Equestrian Advice: This is part of our Letter to My Rookie Self series, an open letter equestrian reflection project. Learn more and/or submit your own letter here.
Dear Rookie Me,
When I think of you, I think of the song “Dear Younger Me” by MercyMe. And you know this song really fits me and you. So here is my twist of the song and what I would say to you:
“Dear Rookie me,
Where do I start?
If I could tell you everything that I have learned so far,
then you could be
one step ahead
of all the painful memories still running through my head.
I wonder how much different things would be.
Dear Rookie me,
I can’t decide.
Do I give some speech about how to get the most out of your life?
Or do I go deep
and try to change
the choices that you’ll make, because they’re the choices that made me.
Even though I love this crazy life,
sometimes I wish it was a smoother ride
If I knew then what I know now,
fear and doubt would’ve had no power.
My joy, my pain would’ve never been my worth.
If I knew then what I know now,
it wouldn’t have been hard to figure out what I would’ve changed if I had learned.”
Rookie Me, you have probably come to realize how different you are. With all that seems good, you are frustrated with yourself. You rarely fit into one category because your interests are so broad. You feel awkward because you are a girl that has big hands and big feet (feet that are bigger than most guys you know).
You recognize that your priorities are different from others your age. While you watch other girls pair up with guys and go out, you still dream about horses and think about the latest news in the equestrian world. Your peers talk to you about what is deemed “normal” stuff and you sit and listen uncomfortably because the life you enjoy living is so different that you don’t know what to say.
And even though you feel backwards at times because you don’t see things the way most do, it is ok because you see things others don’t. You might feel alone, but no matter what stage in life that you are in when you read this, just know that I understand.
When I look back at you, I see a work in progress. Yeah, it’s going to be tough, but all good things come with time.
From your future self, I am going to take a trip down memory lane to tell you some things. When you were young, I know you had lots of big dreams, you still do. You have dreams that you spend many hours, years even, calculating, turning over, processing, and laying out plans. Plans that you will wonder if you will ever get the opportunity to put into action.
You have dreams that you want to become a reality, but you are second-guessing because they might just be a foolish whim. What I have learned is to dream on. Keep planning. And write your dreams and plans down. You will be so glad that you did. You never know when an opportunity will come and will make those dreams that seem so far away, so close that you can touch them.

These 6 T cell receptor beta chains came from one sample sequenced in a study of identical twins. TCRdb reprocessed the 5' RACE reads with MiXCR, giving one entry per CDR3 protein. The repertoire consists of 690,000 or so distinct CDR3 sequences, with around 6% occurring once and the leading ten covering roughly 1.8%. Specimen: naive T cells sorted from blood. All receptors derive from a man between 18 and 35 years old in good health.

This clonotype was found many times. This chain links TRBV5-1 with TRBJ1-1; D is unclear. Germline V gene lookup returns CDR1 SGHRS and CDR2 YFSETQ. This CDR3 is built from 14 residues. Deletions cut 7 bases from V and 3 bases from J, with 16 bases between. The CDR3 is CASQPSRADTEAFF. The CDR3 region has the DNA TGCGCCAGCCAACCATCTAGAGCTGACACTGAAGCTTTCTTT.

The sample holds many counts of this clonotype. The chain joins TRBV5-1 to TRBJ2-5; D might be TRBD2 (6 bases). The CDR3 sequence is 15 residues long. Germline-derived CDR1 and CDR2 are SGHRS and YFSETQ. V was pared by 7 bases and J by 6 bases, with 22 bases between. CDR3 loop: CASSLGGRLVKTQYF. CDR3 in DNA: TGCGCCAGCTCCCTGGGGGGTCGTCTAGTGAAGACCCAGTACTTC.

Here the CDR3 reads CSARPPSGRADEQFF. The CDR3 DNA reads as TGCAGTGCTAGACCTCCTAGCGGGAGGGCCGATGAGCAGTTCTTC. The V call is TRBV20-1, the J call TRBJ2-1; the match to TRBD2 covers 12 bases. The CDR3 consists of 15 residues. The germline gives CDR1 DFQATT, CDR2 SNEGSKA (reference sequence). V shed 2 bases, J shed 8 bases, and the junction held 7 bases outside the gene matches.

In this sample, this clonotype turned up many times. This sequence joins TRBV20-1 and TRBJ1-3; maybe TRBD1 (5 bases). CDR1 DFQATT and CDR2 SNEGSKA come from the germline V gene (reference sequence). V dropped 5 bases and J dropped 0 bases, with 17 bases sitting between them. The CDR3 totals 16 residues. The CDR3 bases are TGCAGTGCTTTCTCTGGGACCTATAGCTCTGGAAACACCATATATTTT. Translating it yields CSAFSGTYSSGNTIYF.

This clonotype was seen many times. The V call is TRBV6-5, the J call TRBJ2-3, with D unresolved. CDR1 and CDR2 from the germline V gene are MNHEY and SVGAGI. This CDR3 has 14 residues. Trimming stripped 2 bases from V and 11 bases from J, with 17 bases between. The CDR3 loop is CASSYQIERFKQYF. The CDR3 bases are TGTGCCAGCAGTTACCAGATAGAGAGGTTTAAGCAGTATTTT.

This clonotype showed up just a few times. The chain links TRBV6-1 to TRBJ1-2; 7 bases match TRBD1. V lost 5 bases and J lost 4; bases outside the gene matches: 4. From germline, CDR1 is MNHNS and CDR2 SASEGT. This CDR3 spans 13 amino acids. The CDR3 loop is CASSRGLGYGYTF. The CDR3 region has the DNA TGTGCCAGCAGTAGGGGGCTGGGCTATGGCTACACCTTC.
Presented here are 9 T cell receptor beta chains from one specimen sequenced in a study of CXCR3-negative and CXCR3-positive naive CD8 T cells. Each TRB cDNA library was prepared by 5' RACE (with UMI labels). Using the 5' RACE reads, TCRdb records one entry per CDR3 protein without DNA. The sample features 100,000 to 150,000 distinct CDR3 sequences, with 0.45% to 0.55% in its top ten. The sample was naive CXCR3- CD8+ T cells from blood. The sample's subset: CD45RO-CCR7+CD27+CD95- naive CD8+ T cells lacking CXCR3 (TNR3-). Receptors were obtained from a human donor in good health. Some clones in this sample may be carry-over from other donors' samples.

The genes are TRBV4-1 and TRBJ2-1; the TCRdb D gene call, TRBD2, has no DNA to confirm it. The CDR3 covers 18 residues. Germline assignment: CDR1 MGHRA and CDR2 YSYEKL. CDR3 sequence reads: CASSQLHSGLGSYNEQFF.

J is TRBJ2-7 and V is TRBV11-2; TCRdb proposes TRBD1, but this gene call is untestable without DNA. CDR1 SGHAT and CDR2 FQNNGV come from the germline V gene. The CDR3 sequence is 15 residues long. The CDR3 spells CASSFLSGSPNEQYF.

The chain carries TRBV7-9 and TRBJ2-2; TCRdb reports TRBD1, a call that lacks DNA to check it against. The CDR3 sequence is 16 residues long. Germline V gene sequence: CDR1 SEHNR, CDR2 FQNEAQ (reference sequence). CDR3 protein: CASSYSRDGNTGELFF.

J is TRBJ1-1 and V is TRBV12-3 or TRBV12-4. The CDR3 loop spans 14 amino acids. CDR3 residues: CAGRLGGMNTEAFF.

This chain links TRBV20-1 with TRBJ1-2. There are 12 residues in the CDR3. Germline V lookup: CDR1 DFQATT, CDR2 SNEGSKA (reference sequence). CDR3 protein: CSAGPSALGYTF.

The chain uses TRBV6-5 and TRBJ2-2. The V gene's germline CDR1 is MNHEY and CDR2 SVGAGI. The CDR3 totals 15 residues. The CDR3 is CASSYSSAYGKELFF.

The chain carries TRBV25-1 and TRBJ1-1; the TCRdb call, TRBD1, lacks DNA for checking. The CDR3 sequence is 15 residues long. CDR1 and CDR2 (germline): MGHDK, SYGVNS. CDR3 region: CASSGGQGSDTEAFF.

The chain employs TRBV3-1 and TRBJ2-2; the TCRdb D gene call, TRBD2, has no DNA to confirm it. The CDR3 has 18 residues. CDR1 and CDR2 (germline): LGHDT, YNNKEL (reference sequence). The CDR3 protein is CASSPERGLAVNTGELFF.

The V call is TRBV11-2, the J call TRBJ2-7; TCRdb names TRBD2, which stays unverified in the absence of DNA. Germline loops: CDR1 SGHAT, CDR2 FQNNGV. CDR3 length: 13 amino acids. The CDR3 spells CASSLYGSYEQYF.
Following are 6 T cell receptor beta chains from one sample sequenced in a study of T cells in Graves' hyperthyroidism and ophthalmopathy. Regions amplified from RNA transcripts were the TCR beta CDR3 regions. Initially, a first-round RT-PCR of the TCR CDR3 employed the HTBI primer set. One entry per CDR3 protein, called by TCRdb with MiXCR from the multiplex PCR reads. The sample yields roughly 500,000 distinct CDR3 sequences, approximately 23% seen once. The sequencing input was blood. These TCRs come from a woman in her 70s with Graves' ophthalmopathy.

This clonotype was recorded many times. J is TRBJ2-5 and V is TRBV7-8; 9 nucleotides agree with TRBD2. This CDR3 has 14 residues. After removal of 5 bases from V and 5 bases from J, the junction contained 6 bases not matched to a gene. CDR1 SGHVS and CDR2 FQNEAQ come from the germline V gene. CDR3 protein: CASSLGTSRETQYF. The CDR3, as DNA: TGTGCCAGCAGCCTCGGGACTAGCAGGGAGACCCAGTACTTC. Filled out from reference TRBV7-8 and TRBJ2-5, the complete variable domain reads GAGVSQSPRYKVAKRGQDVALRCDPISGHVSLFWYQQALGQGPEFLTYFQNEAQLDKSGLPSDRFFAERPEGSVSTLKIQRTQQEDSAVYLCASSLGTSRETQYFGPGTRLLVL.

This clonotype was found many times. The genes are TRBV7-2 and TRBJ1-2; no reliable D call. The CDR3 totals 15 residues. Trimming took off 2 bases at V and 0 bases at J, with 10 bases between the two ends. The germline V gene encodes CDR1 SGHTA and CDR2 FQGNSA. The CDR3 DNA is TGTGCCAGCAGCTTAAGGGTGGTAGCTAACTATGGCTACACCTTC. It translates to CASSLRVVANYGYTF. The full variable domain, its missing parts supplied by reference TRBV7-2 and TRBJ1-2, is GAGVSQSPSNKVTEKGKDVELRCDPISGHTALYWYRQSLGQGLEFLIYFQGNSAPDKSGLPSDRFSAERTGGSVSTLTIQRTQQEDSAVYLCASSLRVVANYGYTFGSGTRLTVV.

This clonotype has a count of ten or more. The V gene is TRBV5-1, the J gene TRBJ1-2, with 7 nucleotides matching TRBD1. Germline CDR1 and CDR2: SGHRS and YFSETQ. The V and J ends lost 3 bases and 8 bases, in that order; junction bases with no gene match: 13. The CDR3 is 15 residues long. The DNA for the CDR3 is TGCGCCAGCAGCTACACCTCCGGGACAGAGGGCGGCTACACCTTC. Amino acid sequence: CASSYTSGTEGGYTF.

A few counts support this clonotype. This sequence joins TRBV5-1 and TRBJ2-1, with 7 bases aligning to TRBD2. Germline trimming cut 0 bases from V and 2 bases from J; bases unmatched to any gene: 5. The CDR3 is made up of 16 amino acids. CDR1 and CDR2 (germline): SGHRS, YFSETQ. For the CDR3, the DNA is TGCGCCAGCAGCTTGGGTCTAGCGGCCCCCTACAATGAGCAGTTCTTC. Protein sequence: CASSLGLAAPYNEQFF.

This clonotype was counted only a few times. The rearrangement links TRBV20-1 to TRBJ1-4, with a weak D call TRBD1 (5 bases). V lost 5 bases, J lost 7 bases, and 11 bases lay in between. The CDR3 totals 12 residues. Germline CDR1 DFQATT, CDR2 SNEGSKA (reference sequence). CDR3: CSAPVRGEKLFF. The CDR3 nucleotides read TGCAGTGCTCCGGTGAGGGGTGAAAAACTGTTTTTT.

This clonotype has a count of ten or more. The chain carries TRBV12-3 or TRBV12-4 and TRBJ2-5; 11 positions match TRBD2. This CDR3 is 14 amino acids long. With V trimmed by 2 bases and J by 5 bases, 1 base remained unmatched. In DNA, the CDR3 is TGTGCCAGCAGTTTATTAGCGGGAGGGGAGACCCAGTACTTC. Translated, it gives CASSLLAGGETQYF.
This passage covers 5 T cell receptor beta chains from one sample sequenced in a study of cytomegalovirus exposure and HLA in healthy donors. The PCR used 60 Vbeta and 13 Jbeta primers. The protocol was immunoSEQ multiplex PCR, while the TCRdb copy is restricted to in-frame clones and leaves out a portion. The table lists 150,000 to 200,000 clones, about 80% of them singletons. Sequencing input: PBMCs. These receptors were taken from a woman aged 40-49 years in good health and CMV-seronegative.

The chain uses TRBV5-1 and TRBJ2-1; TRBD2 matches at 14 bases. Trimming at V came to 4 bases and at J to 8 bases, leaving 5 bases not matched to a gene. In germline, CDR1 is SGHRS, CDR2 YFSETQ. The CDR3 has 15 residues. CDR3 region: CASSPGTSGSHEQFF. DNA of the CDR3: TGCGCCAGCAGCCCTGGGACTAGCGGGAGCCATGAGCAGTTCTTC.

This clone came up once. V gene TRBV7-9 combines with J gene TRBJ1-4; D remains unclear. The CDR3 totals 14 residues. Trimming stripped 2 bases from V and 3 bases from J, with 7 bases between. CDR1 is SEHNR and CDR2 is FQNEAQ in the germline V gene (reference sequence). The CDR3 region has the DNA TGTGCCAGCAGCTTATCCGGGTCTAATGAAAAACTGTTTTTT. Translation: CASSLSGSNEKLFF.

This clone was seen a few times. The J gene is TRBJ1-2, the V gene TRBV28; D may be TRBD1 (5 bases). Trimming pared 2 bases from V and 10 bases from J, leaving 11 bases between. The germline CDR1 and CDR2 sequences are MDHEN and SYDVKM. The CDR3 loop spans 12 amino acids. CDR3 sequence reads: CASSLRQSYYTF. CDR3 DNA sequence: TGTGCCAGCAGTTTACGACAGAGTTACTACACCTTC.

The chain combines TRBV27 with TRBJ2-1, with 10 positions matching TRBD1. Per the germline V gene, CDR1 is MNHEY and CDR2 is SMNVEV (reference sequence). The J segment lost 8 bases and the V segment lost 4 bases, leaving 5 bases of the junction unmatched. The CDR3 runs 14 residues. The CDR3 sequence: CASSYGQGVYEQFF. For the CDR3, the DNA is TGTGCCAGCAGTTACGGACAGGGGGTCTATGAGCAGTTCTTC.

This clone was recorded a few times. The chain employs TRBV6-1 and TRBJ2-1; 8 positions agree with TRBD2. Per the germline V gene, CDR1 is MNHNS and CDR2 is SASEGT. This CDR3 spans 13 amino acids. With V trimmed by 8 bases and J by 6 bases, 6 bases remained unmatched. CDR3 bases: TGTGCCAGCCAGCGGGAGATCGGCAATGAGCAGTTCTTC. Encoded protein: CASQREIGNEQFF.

If you write them down, then you will be able to go back and reflect on how far you have come.
Remember all those early mornings that you were watching the sun rise from your bedroom window, and you would look out at the fields and see someone else’s horse?
You would pray to God for one of your very own. No matter how many days passed that turned into weeks, that turned to months, and that even took years, you kept asking. Well, keep on praying. Don’t stop praying. Pray even when it seems like it’s not working. It might seem like an eternity, but God will give you one. It might not be exactly how you want it to be, but in the end it will be exactly what you need and more.
I know this sounds fairytale-ish, but trust me, in time you will get your wish. And it will be more than what you had imagined.
You will spend hours taking care of someone else’s horse, and wishing you had one. Despite not having a horse of your own yet, you will be happy to have the chance to work and care for a horse. You will want to build a relationship with this horse, even though you know her owner might have an even closer relationship with her.
Keep this in mind–don’t grow discontented. I know it will be very easy to grow dissatisfied, but you get to be with a horse and you have the chance to work with her even though she has a person that she belongs to.
When you finally get a horse of your own, she will come as an unexpected blessing… and she will be free! You will be so ready to start living your dream that you will do anything to get you a step closer to your end goal. You will remember all the horse books and articles you read and all the videos that you watched.
You will be able to do the things you have watched others do, but you won’t have the best of everything.
You won’t have all the tack that you might want and need, as a matter of fact, starting out, you won’t have a saddle or bridle. But you will still be thankful because you have your own horse. You will hop on your horse with a halter and lead ropes to ride her.
There will be someone who will make you feel like what you did isn’t good enough because it isn’t “the proper way.” Listen to what I am about to say, don’t let what was said get to you. You are doing something that not many people get the chance to do. And it might not be the best way, you will know that, but it is the best you can do at the time.
Sometimes, people don’t understand that. But you will do better and keep doing better when you can.
You will be with some horse friends, and you will tell them some of your plans because they will ask you “what do you want to do with horses?” When you tell them what you want to do, it will make you feel like the odd one out. You will find out what they really think of you — that they think you are moving too fast, just because you have a goal and you are trying your hardest to get there.